Yes, it is. The situation forces us into making certain corrections. Responding to the realities, we might suspend consideration of certain projects as agreed upon with core ministries and departments. In doing so, we’ll carry on performing our main functions to assist in enhancing the development of the Russian economy. All the projects that are already being financed and have passed the point of no return are bound to be implemented. But a number of projects will be suspended. Nevertheless, the number of proposals coming from companies is on the rise. And as a result, it is becoming increasingly topical to assign ratings to and identify the priority of projects. Vnesheconombank initiated to expand the list of sectoral investment projects. Agroindustrial complex has been already included in this list. Proposals to introduce changes and additions to the Memorandum on Vnesheconombank’s Financial Policies are under preparation. Their adoption would make it possible for us to engage in financing projects in the pharmaceutical and construction materials industries. We are well aware that the Bank cannot and must not operate in all economic sectors and we offer to include strategic industries in the list of our priorities. In particular, we are planning to focus on the cement industry. The Government is making strenuous efforts to involve Vnesheconombank in working out the state’s support measures including those aimed at making it possible to finance the largest investment projects in the cement industry. These are projects aimed at constructing cement factories in the Kaluga, Leningrad, Penza and Tambov regions. We have a lack of production facilities and growing prices in the construction materials industry. Many infrastructural projects can’t be implemented if there isn’t a cement or brick factory nearby. So we are facing a paradoxical situation when we are allowed to finance infrastructure but are not allowed to finance the construction of a factory needed to build this infrastructure.
In a word, we’ve got a lot of proposals for new lines of activity and we are ready to act. But financing remains to be an open-ended question. The crisis reduced Vnesheconombank’s capital significantly and there is no reason to explain why. Naturally, we had to review our loan portfolio as a part of funds were used to implement anti-crisis measures and despite the fact that at the end of October we obtained a syndicated loan of 335 billion euros from a pool of the largest world banks at a rather attractive rate, we have to forecast difficulties in raising funds on world markets in the future. To my best knowledge, this was the last syndicated loan extended to Russia’s borrower on the foreign market.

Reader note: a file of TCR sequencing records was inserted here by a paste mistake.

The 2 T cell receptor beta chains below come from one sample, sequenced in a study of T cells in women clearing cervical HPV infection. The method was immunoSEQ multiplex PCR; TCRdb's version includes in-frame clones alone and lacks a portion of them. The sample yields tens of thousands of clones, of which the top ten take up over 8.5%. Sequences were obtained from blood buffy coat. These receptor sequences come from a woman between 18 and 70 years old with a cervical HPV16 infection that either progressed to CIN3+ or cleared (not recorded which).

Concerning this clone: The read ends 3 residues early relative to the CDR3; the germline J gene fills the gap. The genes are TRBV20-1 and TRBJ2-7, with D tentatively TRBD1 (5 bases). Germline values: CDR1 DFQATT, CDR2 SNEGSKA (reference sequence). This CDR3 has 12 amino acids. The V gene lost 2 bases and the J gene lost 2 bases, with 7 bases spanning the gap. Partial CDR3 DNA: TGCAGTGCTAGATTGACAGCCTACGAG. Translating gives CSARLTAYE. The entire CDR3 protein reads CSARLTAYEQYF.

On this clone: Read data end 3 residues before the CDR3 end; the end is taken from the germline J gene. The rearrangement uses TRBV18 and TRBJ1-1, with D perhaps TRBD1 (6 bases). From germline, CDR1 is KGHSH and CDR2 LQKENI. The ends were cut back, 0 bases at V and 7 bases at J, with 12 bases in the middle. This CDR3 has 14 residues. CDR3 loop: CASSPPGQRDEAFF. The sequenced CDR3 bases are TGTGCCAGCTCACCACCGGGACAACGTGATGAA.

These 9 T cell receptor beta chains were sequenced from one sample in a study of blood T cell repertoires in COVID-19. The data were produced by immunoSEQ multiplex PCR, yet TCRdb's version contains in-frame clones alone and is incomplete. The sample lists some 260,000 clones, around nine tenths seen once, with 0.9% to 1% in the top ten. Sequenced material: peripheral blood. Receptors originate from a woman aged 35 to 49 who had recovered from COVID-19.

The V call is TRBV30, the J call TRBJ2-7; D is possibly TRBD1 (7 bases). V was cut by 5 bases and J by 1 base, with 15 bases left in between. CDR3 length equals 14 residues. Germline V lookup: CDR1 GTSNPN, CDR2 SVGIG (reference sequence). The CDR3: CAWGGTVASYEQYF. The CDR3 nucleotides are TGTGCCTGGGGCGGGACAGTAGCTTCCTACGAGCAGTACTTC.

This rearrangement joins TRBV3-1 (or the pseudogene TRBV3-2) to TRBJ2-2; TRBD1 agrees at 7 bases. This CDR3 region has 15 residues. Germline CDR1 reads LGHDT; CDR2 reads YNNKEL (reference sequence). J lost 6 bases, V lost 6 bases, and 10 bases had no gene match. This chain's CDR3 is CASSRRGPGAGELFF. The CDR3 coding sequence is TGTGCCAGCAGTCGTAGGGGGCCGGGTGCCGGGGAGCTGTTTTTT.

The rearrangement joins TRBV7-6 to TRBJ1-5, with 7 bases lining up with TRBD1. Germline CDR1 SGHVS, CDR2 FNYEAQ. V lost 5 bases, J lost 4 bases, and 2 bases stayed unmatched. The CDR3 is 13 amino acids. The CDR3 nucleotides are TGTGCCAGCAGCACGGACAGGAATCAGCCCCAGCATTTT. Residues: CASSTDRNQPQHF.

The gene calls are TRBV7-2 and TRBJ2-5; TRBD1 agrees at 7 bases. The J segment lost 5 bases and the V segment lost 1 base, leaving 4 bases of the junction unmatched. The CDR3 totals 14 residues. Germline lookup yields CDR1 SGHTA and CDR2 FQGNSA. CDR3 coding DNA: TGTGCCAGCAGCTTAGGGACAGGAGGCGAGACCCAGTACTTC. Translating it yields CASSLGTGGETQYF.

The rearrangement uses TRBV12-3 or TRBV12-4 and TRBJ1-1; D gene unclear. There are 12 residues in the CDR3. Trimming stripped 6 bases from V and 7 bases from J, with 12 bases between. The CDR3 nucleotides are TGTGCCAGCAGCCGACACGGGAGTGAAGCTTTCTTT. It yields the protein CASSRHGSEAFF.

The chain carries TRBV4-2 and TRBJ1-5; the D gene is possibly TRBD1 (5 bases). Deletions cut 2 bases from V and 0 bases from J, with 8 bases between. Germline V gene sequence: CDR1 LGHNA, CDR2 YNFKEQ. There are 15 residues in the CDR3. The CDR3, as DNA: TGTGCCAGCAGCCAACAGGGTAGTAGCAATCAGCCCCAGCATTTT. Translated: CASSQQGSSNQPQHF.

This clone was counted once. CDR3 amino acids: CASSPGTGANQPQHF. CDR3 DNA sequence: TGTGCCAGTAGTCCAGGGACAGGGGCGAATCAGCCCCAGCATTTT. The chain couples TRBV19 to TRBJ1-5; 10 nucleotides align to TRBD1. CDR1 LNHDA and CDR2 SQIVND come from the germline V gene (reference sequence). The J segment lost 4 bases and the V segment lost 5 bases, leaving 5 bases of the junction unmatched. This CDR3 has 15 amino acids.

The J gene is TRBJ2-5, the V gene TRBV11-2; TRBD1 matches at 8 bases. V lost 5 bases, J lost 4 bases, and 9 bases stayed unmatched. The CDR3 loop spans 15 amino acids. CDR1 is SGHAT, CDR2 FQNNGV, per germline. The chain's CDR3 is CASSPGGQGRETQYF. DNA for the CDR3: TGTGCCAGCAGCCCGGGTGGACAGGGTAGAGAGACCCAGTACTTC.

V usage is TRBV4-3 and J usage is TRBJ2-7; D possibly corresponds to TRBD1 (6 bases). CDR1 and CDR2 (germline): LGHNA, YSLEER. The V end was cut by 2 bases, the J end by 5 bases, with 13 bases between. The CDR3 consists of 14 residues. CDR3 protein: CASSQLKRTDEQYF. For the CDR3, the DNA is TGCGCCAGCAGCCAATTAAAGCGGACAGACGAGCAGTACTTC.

It’s quite evident that in the current situation there is a need for increasing the Bank’s capital significantly if the Bank is to continue its activity on supporting economically important and socially meaningful projects in full. At the moment, there remains a need for financing not only the projects approved by Vnesheconombank’s collegial governance bodies, which are going through a stage of executing credit documentation and are worth 300 billion rubles but also projects undergoing a complex expert examination. And here we mean 60 projects, with the Bank’s expected participation share in them being 600 billion rubles.
I would like to stress it once more that we are talking about the possibility of implementing large-scale infrastructural and innovation projects. Given this possibility, we would be able to keep private business interested in financing projects and also create preconditions for stimulating economic growth. By analyzing our foreign colleagues’ business experience, we can see that they are keen to speed up their efforts to finance infrastructure and other crucial development projects. I think that Vnesheconombank’s first-year experience as the Bank for Development testifies to the fact that we are ready and competent enough to address the most challenging problems we are facing.
Maxim Rubchenko, economics section editor of Expert Magazine
From the next year, Russian exporters of non-raw materials products will be able to have their political and commercial risks insured at Vnesheconombank.
Photo: Oleg Serdechnikov
Despite the crisis, the Government approved Russia’s Foreign Economic Strategy up to the year 2020. The document, in particular, calls for implementing a major program designed to provide the state support for non-raw materials exports. VEB was assigned a key role in providing this sort of support. Management Board Member – Vnesheconombank Deputy Chairman Petr Fradkov told Expert Magazine about what kind of assistance and on what terms Russian exporters would be able to receive.